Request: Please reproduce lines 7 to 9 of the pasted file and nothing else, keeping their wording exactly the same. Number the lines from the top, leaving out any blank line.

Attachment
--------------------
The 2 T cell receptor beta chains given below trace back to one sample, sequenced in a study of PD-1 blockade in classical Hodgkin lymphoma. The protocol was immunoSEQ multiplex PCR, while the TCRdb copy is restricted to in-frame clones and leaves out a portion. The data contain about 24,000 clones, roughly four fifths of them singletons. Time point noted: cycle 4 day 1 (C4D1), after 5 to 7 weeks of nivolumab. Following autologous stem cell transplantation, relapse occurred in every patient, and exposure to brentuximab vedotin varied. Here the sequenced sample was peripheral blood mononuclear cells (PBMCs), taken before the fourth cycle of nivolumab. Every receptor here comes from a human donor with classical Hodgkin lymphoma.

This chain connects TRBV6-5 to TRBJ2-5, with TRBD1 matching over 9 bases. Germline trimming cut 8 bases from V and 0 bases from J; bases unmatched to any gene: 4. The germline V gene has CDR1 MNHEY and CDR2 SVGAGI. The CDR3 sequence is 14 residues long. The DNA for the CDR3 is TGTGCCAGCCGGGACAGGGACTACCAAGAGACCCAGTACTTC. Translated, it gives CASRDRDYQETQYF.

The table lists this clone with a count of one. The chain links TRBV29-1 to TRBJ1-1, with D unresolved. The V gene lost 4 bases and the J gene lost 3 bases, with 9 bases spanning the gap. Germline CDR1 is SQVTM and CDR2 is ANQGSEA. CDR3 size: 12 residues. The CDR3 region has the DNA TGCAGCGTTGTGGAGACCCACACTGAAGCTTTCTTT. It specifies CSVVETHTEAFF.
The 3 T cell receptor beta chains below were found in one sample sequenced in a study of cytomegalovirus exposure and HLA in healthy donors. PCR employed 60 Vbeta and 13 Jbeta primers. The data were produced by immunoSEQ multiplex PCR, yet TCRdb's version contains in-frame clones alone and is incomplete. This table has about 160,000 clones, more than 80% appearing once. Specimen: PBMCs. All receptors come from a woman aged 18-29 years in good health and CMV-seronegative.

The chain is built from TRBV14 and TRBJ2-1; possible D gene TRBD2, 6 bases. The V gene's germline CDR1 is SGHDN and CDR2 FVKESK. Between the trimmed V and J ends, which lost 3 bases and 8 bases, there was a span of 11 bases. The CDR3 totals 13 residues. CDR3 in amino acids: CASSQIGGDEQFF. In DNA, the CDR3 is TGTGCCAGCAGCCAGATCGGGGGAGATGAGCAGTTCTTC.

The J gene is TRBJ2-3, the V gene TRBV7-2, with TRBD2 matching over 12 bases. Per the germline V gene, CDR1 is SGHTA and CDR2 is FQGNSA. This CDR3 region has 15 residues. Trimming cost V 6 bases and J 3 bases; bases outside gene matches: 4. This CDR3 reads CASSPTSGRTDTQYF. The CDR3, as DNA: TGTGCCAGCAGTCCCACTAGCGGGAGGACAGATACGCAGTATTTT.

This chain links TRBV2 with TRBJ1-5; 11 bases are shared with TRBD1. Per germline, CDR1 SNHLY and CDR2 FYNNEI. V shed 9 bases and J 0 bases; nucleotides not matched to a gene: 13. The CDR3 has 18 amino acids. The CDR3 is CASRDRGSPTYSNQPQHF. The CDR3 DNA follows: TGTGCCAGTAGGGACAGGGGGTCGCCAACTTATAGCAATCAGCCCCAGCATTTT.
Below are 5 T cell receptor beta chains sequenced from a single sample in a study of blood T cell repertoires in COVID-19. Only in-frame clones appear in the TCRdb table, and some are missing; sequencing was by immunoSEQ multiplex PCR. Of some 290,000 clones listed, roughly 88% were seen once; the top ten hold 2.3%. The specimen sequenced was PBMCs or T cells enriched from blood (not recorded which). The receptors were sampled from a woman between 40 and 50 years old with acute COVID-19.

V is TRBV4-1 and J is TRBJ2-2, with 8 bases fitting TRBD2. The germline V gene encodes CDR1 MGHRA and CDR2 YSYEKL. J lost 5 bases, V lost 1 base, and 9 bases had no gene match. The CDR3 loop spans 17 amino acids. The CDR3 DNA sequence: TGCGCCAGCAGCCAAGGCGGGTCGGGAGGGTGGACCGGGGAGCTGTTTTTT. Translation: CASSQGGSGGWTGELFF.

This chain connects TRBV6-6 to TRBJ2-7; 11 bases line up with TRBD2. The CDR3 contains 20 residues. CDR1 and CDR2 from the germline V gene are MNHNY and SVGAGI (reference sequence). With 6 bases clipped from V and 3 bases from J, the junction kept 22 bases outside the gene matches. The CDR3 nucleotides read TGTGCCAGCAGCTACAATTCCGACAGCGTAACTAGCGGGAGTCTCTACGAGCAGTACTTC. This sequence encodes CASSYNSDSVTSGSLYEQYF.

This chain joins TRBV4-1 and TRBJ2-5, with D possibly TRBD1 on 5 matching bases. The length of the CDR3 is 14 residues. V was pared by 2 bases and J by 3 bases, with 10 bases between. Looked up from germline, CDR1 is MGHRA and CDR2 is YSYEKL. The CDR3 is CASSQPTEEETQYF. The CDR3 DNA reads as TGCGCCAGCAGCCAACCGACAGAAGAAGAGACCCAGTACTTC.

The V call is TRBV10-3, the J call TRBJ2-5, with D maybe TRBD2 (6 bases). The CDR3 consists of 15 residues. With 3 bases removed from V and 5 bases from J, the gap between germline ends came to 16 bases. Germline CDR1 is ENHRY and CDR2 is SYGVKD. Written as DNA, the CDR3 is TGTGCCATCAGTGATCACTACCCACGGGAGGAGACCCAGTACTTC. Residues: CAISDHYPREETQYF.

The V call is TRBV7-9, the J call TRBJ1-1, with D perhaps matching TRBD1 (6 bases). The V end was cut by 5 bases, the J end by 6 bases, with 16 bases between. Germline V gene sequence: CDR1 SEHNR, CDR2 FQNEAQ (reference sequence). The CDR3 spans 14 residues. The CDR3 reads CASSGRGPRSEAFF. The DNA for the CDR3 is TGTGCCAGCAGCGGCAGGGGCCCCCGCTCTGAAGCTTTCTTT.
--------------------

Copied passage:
This chain links TRBV2 with TRBJ1-5; 11 bases are shared with TRBD1. Per germline, CDR1 SNHLY and CDR2 FYNNEI. V shed 9 bases and J 0 bases; nucleotides not matched to a gene: 13. The CDR3 has 18 amino acids. The CDR3 is CASRDRGSPTYSNQPQHF. The CDR3 DNA follows: TGTGCCAGTAGGGACAGGGGGTCGCCAACTTATAGCAATCAGCCCCAGCATTTT.
Below are 5 T cell receptor beta chains sequenced from a single sample in a study of blood T cell repertoires in COVID-19. Only in-frame clones appear in the TCRdb table, and some are missing; sequencing was by immunoSEQ multiplex PCR. Of some 290,000 clones listed, roughly 88% were seen once; the top ten hold 2.3%. The specimen sequenced was PBMCs or T cells enriched from blood (not recorded which). The receptors were sampled from a woman between 40 and 50 years old with acute COVID-19.

V is TRBV4-1 and J is TRBJ2-2, with 8 bases fitting TRBD2. The germline V gene encodes CDR1 MGHRA and CDR2 YSYEKL. J lost 5 bases, V lost 1 base, and 9 bases had no gene match. The CDR3 loop spans 17 amino acids. The CDR3 DNA sequence: TGCGCCAGCAGCCAAGGCGGGTCGGGAGGGTGGACCGGGGAGCTGTTTTTT. Translation: CASSQGGSGGWTGELFF.